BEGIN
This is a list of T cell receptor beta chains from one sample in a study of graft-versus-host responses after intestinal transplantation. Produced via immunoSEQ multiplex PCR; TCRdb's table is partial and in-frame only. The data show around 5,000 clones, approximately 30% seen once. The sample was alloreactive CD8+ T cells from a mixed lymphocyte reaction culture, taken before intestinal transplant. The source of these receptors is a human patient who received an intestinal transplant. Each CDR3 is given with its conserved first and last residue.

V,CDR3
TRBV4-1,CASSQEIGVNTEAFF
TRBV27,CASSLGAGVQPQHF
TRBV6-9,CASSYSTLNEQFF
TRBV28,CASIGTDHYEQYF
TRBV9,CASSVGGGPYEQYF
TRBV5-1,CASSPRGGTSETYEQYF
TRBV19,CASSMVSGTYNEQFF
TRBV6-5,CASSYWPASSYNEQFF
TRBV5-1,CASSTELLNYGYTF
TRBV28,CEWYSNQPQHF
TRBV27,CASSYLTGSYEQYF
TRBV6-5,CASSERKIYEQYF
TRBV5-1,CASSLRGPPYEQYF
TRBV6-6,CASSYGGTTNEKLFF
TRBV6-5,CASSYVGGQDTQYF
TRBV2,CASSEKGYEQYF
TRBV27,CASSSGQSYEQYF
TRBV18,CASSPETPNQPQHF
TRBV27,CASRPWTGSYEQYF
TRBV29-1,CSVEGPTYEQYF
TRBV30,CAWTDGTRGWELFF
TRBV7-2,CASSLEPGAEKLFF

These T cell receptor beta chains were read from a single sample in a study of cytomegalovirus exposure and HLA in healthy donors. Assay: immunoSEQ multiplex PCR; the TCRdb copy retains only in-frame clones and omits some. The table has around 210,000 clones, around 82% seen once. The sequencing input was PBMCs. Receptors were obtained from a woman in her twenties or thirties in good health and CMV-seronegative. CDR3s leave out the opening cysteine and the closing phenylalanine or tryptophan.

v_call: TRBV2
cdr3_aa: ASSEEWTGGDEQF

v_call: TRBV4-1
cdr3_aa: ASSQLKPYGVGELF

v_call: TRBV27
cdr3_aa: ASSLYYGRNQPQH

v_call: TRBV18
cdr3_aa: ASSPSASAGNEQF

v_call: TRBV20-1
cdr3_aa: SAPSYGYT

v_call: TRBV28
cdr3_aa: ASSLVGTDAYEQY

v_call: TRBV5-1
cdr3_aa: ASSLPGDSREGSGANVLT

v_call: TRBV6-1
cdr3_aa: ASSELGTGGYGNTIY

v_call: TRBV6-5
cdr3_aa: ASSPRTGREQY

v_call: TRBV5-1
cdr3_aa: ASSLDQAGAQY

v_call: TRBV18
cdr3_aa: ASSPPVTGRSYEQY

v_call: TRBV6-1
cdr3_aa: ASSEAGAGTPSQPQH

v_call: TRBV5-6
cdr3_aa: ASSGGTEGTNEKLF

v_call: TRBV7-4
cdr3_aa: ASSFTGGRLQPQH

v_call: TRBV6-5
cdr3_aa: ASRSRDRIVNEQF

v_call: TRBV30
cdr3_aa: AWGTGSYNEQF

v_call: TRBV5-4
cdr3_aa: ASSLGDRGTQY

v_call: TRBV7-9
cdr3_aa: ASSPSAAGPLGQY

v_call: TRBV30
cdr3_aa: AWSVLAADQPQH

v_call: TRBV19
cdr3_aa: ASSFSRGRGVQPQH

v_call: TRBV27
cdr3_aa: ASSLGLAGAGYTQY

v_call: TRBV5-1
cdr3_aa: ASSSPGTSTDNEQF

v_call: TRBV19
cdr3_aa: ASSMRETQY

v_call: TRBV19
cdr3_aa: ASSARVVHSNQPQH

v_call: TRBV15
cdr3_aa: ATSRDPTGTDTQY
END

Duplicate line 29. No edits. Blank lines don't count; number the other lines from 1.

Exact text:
cdr3_aa: ASSQLKPYGVGELF